If you are looking for a message queue system, Amazon’s SQS fits that role. SQS delivers reliable and scalable message queues without the overhead of managing message-oriented middleware. It provides the necessary plumbing to reliably connect services in a service-oriented or microservice architecture.
SQS Use Cases
- Application integration
- Decoupling microservices
- Allocate tasks to multiple worker nodes
- Decouple live user requests from intensive background work
- Batch messages for future processing
Ease of Use
SQS is dead-simple to use. Simply create a queue, and send messages to it. In contrast to Kinesis, you do not need any special libraries to read from or write to an SQS queue. You also do not need to coordinate among consumers, or manage scaling out. SQS is reliable, supports encryption, and is extremely scalable.
SQS easily scales to handle a large volume of messages, without user intervention. It allows you to dynamically increase read throughput by scaling the number of tasks reading from a queue. This requires no pre-provisioning or scale-out of AWS resources. SQS buffers requests to transparently handle spikes in load.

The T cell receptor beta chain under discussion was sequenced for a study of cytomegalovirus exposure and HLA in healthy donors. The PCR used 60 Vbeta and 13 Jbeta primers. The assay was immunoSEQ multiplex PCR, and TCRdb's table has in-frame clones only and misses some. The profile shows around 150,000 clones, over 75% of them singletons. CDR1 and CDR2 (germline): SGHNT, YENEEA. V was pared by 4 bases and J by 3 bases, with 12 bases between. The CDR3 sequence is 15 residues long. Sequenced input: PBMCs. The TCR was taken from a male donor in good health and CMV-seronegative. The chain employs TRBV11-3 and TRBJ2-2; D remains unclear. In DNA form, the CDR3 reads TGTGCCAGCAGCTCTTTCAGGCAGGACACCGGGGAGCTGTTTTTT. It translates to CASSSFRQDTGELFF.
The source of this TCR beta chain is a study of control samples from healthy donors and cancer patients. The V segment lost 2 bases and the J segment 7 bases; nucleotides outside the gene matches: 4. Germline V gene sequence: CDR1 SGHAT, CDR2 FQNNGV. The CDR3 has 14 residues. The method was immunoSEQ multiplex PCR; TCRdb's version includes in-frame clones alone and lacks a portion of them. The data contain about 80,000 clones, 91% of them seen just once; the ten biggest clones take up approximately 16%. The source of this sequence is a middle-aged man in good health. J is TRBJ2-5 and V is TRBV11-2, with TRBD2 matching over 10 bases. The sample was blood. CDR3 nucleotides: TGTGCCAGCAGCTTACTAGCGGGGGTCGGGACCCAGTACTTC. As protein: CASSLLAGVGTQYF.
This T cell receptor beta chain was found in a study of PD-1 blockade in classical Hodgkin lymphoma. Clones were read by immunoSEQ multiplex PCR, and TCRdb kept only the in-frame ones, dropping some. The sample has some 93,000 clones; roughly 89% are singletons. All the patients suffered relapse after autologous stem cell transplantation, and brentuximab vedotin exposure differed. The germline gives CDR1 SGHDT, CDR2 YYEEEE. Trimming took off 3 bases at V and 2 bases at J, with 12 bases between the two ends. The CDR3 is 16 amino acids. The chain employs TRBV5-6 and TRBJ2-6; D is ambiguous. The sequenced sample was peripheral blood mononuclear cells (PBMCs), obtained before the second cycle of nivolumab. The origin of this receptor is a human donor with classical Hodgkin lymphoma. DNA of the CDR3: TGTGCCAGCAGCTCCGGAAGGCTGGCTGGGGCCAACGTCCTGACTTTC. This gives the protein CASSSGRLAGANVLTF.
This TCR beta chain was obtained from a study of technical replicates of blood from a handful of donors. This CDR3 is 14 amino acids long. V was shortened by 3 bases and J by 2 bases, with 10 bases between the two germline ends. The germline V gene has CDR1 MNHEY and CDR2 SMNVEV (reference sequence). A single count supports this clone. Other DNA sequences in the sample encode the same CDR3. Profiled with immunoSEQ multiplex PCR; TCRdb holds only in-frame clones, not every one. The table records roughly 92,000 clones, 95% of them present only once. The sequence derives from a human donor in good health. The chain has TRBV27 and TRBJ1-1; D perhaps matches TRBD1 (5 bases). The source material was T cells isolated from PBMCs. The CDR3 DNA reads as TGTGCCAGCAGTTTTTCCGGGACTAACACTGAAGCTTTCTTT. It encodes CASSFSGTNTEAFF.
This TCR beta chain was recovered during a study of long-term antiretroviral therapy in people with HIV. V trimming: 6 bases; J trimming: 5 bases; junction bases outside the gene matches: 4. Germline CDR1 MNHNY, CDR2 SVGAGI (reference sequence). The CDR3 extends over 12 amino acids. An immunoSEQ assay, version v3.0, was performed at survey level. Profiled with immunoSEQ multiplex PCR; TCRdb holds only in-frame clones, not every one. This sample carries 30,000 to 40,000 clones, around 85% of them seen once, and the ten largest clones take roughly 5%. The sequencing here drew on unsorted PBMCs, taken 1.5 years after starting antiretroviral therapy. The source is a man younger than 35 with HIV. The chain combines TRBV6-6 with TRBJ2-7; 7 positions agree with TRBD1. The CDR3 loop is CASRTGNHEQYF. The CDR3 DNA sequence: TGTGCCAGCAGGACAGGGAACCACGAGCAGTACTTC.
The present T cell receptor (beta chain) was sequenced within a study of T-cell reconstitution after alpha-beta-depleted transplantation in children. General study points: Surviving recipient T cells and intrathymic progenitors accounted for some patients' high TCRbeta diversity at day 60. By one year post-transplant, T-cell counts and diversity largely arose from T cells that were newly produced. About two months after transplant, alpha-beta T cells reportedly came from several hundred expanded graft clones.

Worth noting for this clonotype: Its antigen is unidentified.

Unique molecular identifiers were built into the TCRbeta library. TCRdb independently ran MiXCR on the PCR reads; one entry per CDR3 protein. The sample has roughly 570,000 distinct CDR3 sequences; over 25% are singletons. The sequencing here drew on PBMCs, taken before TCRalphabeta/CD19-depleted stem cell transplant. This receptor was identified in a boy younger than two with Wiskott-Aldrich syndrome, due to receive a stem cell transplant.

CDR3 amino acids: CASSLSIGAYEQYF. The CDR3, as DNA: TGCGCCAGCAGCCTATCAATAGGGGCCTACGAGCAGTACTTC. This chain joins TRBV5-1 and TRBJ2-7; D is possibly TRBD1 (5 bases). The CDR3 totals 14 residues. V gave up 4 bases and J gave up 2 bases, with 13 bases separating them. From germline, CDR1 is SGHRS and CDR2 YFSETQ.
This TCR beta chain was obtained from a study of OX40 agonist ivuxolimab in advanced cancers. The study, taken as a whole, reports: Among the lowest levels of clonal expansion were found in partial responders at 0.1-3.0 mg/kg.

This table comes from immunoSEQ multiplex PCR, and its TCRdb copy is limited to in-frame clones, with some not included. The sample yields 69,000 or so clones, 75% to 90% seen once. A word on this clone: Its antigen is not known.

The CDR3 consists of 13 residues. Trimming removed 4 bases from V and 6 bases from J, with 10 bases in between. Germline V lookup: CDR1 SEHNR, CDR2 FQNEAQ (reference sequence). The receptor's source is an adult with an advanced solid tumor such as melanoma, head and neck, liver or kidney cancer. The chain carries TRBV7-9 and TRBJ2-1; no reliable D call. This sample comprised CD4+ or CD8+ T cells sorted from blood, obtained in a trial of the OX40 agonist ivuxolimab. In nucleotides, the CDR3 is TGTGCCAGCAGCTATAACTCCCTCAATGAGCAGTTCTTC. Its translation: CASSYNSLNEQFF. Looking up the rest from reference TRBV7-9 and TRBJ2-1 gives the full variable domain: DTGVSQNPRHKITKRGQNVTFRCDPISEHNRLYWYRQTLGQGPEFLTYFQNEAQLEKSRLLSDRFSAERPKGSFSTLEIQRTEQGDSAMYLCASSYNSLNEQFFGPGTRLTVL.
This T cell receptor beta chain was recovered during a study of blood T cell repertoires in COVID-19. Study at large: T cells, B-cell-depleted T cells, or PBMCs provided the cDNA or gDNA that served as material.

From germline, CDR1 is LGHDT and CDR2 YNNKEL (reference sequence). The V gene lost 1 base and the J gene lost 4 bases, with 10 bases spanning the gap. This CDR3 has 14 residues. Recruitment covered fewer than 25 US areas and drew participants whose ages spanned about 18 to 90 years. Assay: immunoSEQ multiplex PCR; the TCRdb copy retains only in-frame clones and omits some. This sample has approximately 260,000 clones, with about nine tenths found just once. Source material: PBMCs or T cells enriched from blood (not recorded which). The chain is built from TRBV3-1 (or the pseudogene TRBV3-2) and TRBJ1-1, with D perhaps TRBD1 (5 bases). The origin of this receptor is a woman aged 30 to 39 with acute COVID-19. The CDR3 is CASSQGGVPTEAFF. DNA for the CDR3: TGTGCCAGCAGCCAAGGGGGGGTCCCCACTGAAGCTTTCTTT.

With SQS, once a consumer has processed a message from the queue, that message is removed and no other consumer can read that message. This means that SQS does not support multiple consumer applications reading the same set of messages from the same queue. To provide such functionality, you would need to write messages to multiple queues, using SNS or another broadcast mechanism to replicate your message to multiple queues.
Since messages are removed after they are processed, SQS does not support replaying messages that have already been published. If you need to support message replay, you will need to write messages to an alternate store as they are published, and have a mechanism to allow interested consumers to replay that history.
There are a wealth of tools available from cloud providers with which you can build your application, and half of the job in designing software to leverage the cloud is researching the tools at your disposal, and understanding how they can be deployed. This article compares SQS and Kinesis, too seemingly similar technologies with vastly different use cases.
If you are considering adopting Kinesis to solve your problem, consider whether or not you are acting on a continuous data stream of very large size. If you are, Kinesis is the right choice. If not, consider SQS.